Bristol Buckmaster
1944
Back to the Virtual Aircraft Museum
  TRAINERVirtual Aircraft Museum / United Kingdom / Bristol  

Bristol Buckmaster

Derived from the Model 163 Buckingham as an advanced trainer, the Bristol Type 166 Buckmaster had considerable commonality with its predecessor, and in fact the last 110 Buckinghams were converted to Buckmasters by installation of dual controls and other modifications.

The prototype Buckmaster flew from Filton on 27 October 1944, and a second prototype followed, both aircraft being conversions from partly completed Buckinghams. One hundred and fifty . additional sets of Buckingham components had already been manufacturered when the contract was cut back and these were used for the Buckmasters, the first of 100 production aircraft being completed in 1945 and the last the following year.

Although several Buckmasters served with No. 8 Squadron at Aden on communications duties, most were delivered to Operational Conversion Units to train Brigand pilots, and the Buckmaster had the distinction of being one of the fastest and most powerful trainers to serve with the RAF when it was introduced. Blind-flying instruction and instrument training could be undertaken and the normal crew complement was pilot, instructor and air signaller.

The last Training Command Buck-masters served with No. 238. OCU at Colerne into the mid-1950s, while one or two were used on experimental work at Filton. One of these, probably the last survivor, was relegated to RAF Halton where it served as an instructional air-frame until scrapped in 1958.

3-View 
Bristol BuckmasterA three-view drawing (1280 x 836)


Specification 
 ENGINE2 x 2520hp Bristol Centaurus VII radial piston engines
 WEIGHTS
    Take-off weight15286 kg33700 lb
    Empty weight10433 kg23001 lb
 DIMENSIONS
    Wingspan21.89 m72 ft 10 in
    Length14.15 m46 ft 5 in
    Height5.33 m18 ft 6 in
    Wing area65.77 m2707.94 sq ft
 PERFORMANCE
    Max. speed566 km/h352 mph
    Ceiling9145 m30000 ft
    Range3219 km2000 miles

Comments
Don Busby, 12.01.2016

Richard H. I have only just spotted your kind offer of possible help. I guess we were at RAF Colerne together many years ago. I can be reached on[ donbuzz@hotmail.co.uk ]: I do not have your email address so would you start the ball rolling please? Don.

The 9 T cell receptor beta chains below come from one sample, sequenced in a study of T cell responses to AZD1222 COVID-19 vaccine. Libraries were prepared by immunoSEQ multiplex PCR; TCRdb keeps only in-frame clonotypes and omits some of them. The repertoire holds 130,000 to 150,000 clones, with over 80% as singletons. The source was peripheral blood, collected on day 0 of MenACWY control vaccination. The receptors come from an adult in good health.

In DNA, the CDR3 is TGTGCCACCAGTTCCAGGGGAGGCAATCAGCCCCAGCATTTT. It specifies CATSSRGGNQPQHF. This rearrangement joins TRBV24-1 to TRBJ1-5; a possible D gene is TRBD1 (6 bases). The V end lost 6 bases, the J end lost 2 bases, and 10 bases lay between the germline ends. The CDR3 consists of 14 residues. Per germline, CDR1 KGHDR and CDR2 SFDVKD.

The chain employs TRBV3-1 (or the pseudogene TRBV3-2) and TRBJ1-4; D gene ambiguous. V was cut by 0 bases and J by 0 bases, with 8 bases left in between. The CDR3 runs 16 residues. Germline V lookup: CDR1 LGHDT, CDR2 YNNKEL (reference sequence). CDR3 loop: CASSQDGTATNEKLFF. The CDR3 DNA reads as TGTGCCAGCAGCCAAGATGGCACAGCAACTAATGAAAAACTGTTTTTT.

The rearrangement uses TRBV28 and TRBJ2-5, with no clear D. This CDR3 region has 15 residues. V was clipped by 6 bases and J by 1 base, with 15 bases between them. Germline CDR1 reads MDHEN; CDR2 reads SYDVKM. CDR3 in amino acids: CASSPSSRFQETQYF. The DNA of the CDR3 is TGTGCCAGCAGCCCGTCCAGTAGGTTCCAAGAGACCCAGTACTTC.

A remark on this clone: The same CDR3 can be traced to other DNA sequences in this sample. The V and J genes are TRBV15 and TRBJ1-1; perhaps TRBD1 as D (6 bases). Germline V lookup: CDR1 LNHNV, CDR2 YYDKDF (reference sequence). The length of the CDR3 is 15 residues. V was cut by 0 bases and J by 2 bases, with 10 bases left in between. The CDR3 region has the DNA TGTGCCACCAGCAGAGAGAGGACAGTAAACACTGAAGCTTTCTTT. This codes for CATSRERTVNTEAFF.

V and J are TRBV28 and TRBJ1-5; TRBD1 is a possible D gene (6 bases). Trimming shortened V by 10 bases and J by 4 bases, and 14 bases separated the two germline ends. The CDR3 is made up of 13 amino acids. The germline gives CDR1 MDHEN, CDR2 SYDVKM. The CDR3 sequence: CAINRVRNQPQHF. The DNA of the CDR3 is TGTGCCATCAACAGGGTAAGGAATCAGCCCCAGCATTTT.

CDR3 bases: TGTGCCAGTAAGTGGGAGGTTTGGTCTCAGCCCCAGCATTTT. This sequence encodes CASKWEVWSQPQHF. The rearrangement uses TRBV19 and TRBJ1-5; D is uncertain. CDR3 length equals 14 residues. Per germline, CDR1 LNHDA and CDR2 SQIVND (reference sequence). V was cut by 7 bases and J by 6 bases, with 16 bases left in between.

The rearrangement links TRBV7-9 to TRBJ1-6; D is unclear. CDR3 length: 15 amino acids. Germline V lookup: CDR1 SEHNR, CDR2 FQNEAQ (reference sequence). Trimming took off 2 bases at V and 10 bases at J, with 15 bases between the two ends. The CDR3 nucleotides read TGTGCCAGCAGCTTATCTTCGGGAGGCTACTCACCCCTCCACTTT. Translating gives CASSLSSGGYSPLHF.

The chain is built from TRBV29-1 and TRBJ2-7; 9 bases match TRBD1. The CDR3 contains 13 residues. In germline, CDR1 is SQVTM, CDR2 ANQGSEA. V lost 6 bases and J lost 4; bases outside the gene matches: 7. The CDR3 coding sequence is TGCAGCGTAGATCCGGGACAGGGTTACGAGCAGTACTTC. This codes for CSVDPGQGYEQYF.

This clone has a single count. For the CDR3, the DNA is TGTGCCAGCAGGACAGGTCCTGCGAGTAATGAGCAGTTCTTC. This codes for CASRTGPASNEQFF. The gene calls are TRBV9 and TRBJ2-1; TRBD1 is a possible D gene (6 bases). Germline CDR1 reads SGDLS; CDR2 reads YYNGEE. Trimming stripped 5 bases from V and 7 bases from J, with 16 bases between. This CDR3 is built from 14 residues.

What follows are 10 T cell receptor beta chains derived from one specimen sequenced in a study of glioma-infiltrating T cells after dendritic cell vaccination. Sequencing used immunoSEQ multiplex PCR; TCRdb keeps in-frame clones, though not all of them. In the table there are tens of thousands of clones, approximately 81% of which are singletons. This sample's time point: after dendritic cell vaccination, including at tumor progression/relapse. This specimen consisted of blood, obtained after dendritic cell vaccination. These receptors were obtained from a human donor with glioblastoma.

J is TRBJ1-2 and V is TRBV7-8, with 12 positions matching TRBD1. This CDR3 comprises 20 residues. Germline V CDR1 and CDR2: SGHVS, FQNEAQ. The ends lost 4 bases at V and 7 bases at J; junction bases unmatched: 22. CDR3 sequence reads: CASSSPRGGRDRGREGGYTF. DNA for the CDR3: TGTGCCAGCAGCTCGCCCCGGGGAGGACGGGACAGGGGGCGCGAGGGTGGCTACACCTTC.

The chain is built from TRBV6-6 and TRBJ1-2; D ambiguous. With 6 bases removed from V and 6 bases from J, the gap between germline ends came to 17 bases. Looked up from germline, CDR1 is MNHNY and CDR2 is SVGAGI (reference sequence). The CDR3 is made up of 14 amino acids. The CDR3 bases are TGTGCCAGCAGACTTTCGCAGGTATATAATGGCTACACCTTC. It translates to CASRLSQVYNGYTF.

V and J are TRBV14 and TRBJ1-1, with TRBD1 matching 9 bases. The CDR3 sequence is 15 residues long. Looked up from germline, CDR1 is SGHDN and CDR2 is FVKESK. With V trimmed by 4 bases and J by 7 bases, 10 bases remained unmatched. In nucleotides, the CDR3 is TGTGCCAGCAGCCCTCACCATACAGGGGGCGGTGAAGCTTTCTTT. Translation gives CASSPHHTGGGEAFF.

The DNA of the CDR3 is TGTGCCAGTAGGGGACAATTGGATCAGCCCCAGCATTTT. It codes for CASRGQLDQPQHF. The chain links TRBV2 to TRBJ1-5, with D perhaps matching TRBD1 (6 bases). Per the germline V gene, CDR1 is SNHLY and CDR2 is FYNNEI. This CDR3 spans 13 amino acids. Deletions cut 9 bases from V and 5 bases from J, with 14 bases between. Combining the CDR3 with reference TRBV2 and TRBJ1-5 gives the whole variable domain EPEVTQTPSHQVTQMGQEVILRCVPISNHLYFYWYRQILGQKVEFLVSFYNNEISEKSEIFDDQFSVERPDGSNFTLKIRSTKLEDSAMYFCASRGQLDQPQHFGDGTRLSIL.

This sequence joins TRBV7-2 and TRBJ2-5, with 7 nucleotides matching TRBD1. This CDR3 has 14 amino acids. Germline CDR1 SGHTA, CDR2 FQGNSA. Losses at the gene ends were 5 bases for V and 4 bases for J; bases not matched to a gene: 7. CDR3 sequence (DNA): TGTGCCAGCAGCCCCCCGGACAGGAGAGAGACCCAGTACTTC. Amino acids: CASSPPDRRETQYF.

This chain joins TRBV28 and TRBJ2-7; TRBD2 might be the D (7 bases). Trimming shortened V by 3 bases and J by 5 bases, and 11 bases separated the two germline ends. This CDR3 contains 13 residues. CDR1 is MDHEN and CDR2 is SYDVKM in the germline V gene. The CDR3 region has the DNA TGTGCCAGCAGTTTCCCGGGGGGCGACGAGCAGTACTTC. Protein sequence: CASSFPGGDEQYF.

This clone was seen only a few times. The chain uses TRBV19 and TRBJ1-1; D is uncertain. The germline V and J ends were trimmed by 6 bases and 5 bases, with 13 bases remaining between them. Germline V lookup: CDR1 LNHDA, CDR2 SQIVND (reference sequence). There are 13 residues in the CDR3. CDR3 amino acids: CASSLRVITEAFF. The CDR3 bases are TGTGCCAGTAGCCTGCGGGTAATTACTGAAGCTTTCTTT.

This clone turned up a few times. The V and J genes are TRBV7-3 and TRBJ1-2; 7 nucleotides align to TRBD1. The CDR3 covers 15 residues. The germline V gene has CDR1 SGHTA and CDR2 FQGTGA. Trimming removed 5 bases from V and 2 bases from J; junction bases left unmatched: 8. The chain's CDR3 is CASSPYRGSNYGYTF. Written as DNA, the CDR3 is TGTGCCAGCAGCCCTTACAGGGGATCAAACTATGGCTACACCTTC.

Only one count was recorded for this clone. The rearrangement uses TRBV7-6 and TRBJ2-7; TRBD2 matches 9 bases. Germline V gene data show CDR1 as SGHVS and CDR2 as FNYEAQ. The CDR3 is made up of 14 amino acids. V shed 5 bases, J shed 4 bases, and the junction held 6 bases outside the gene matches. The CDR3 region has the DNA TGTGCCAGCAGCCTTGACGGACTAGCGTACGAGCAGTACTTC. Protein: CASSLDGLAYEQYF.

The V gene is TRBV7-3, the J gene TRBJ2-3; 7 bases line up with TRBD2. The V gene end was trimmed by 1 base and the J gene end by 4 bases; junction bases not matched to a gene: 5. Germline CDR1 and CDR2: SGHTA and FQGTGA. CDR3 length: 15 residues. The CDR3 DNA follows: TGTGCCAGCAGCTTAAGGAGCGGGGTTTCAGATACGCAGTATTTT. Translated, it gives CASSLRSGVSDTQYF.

Richard Hladik, 07.01.2016

Don, if you like to e-mail me I can probably help with your request of 26.12.15

Don Busby, 27.12.2015

Sven, Thank you for the steer, I'll follow it through. I have several leads, some of which should be fruitful. If anything useful transpires I shall post a reference to what will probably be the winding up of looking into my experience of 60 years ago. Best Wishes for the New Year. Don.

sven, 27.12.2015

Don . Sorry I cant help. Accidents in training with heavy twin engined piston aircraft were not uncommon.It follows that they were not afforded any great investigation at the time, right or wrong it was considered 'just one of those things that happens'.For your cockpit layout question you could do worse than to try the Imperial War Museum. HNY.

Don Busby, 26.12.2015

A Happy New Year to readers.
Sven, have you anything useful to offer in answer to my queries please?

Sven, 23.12.2015

So. Step right up volunteers to train in a 5000hp twin taildrager. Balls ain what they used to be.

Don Busby, 22.12.2015

I am looking into possible reasons that might have led to the crash of Brigand RH831 at RAF Colerne on 8th March 1956.
Sergeant Hanson had selected Fuel Isolation Cocks instead of returning Supercharger levers to "Normal" after exercising these. He had experienced a Buckmaster single engine failure the previous day whilst with a QFI. I have details of a Brigand's control levers for these two functions. I wish to compare these with the same controls in a Buckmaster.
Does anyone have details of these controls on the Buckmaster please? Don Busby-a navigator on the runway at the time RH831 crashed just outside the airfield perimeter. An email link would be most convenient. Thanks.

Andrew Mackenzie, 27.11.2014

The Buckmaster at Halton was used as a cockpit classroom training engine fitters. We of other trades watched with interest, hoping that one day the truncated cockpit and engines would break free during run-ups and shoot across the airfield. Sadly, it never did!

Robert Cooper, 01.08.2014

Does anyone have any information on the Buckmaster trials with the Burney recoilless gun, please?

Richard Hladik, 05.03.2011

Like Ray Clark I also worked on Balliols, Brigands, Valettas and Buckmasters on 238 OCU from August '54 to March '57. As I worked in ASF as an engine fitter, I managed to get on an air test in RP201 late '55 or early '56. As the pilots sat side by side and I was in the right hand seat I had my first real experience of 'flying the plane' A never to be forgotten moment!

Ray Clark, 21.08.2010

I was so pleased to find a photo of the buckmaster as I
worked on this super plane in the 50s as an airframe fitter
along with the Balliol on 238OCU at Colerne.I have been
asking after this plane since but no one knew of it.
Thank you Aviastar

Do you have any comments about this aircraft ?

Name    E-mail


COMPANY
PROFILE


FACTS AND FIGURES

The Buckmaster trainer was the highest performance training aircraft in the RAF for some years. A few examples lasted in service until the mid-1950s.



All rhe World's Rotorcraft AVIATION TOP 100 - www.avitop.com Avitop.com